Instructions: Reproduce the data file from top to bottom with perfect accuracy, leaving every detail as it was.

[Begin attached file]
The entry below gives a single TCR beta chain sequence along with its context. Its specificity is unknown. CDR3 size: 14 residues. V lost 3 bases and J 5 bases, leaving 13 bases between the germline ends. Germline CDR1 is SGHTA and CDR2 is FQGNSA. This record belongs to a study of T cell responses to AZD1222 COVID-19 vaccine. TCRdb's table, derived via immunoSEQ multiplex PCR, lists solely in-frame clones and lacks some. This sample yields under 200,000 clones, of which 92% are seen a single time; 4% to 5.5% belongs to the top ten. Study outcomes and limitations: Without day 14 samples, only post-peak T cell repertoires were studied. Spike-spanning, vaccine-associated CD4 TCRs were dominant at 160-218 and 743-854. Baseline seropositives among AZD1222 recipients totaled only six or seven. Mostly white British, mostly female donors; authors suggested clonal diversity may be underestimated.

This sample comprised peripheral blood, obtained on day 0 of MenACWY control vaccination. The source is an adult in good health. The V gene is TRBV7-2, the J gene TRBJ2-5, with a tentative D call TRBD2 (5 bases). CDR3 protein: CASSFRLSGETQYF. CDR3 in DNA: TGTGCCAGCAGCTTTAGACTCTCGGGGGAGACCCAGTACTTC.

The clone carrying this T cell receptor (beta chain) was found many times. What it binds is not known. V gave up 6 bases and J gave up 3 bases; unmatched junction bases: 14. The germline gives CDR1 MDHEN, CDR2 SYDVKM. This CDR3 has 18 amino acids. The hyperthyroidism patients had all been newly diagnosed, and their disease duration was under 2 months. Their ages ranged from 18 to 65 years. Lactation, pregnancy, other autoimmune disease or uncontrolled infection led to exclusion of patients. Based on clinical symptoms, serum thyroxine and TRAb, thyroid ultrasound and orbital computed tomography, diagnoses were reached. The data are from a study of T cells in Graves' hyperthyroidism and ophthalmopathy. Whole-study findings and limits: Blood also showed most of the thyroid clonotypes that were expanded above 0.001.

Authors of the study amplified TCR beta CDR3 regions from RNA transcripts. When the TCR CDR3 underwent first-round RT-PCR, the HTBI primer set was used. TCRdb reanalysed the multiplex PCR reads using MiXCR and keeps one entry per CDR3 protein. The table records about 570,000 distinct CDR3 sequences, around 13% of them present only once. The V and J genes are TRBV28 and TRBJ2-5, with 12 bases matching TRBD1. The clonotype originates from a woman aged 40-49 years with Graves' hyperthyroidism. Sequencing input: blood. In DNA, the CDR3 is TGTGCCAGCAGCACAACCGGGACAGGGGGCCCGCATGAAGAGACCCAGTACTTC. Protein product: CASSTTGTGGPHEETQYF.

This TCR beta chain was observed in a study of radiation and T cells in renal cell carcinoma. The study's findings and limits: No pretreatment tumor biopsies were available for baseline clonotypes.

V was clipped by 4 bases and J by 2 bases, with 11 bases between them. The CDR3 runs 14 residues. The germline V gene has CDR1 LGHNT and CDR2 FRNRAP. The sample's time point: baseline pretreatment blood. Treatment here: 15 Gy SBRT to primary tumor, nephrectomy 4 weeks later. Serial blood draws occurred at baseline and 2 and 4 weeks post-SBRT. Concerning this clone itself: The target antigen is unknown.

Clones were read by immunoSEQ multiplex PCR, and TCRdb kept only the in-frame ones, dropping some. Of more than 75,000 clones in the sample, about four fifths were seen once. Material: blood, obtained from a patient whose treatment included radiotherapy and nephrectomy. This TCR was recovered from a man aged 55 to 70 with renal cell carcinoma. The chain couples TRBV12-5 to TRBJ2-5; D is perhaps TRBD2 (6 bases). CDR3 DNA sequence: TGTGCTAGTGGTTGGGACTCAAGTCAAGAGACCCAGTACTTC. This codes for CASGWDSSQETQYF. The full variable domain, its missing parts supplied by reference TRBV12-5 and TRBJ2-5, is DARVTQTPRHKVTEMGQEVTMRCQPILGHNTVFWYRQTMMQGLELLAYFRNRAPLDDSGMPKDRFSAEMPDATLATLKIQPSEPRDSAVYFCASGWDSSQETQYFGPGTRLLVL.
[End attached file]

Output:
The entry below gives a single TCR beta chain sequence along with its context. Its specificity is unknown. CDR3 size: 14 residues. V lost 3 bases and J 5 bases, leaving 13 bases between the germline ends. Germline CDR1 is SGHTA and CDR2 is FQGNSA. This record belongs to a study of T cell responses to AZD1222 COVID-19 vaccine. TCRdb's table, derived via immunoSEQ multiplex PCR, lists solely in-frame clones and lacks some. This sample yields under 200,000 clones, of which 92% are seen a single time; 4% to 5.5% belongs to the top ten. Study outcomes and limitations: Without day 14 samples, only post-peak T cell repertoires were studied. Spike-spanning, vaccine-associated CD4 TCRs were dominant at 160-218 and 743-854. Baseline seropositives among AZD1222 recipients totaled only six or seven. Mostly white British, mostly female donors; authors suggested clonal diversity may be underestimated.

This sample comprised peripheral blood, obtained on day 0 of MenACWY control vaccination. The source is an adult in good health. The V gene is TRBV7-2, the J gene TRBJ2-5, with a tentative D call TRBD2 (5 bases). CDR3 protein: CASSFRLSGETQYF. CDR3 in DNA: TGTGCCAGCAGCTTTAGACTCTCGGGGGAGACCCAGTACTTC.

The clone carrying this T cell receptor (beta chain) was found many times. What it binds is not known. V gave up 6 bases and J gave up 3 bases; unmatched junction bases: 14. The germline gives CDR1 MDHEN, CDR2 SYDVKM. This CDR3 has 18 amino acids. The hyperthyroidism patients had all been newly diagnosed, and their disease duration was under 2 months. Their ages ranged from 18 to 65 years. Lactation, pregnancy, other autoimmune disease or uncontrolled infection led to exclusion of patients. Based on clinical symptoms, serum thyroxine and TRAb, thyroid ultrasound and orbital computed tomography, diagnoses were reached. The data are from a study of T cells in Graves' hyperthyroidism and ophthalmopathy. Whole-study findings and limits: Blood also showed most of the thyroid clonotypes that were expanded above 0.001.

Authors of the study amplified TCR beta CDR3 regions from RNA transcripts. When the TCR CDR3 underwent first-round RT-PCR, the HTBI primer set was used. TCRdb reanalysed the multiplex PCR reads using MiXCR and keeps one entry per CDR3 protein. The table records about 570,000 distinct CDR3 sequences, around 13% of them present only once. The V and J genes are TRBV28 and TRBJ2-5, with 12 bases matching TRBD1. The clonotype originates from a woman aged 40-49 years with Graves' hyperthyroidism. Sequencing input: blood. In DNA, the CDR3 is TGTGCCAGCAGCACAACCGGGACAGGGGGCCCGCATGAAGAGACCCAGTACTTC. Protein product: CASSTTGTGGPHEETQYF.

This TCR beta chain was observed in a study of radiation and T cells in renal cell carcinoma. The study's findings and limits: No pretreatment tumor biopsies were available for baseline clonotypes.

V was clipped by 4 bases and J by 2 bases, with 11 bases between them. The CDR3 runs 14 residues. The germline V gene has CDR1 LGHNT and CDR2 FRNRAP. The sample's time point: baseline pretreatment blood. Treatment here: 15 Gy SBRT to primary tumor, nephrectomy 4 weeks later. Serial blood draws occurred at baseline and 2 and 4 weeks post-SBRT. Concerning this clone itself: The target antigen is unknown.

Clones were read by immunoSEQ multiplex PCR, and TCRdb kept only the in-frame ones, dropping some. Of more than 75,000 clones in the sample, about four fifths were seen once. Material: blood, obtained from a patient whose treatment included radiotherapy and nephrectomy. This TCR was recovered from a man aged 55 to 70 with renal cell carcinoma. The chain couples TRBV12-5 to TRBJ2-5; D is perhaps TRBD2 (6 bases). CDR3 DNA sequence: TGTGCTAGTGGTTGGGACTCAAGTCAAGAGACCCAGTACTTC. This codes for CASGWDSSQETQYF. The full variable domain, its missing parts supplied by reference TRBV12-5 and TRBJ2-5, is DARVTQTPRHKVTEMGQEVTMRCQPILGHNTVFWYRQTMMQGLELLAYFRNRAPLDDSGMPKDRFSAEMPDATLATLKIQPSEPRDSAVYFCASGWDSSQETQYFGPGTRLLVL.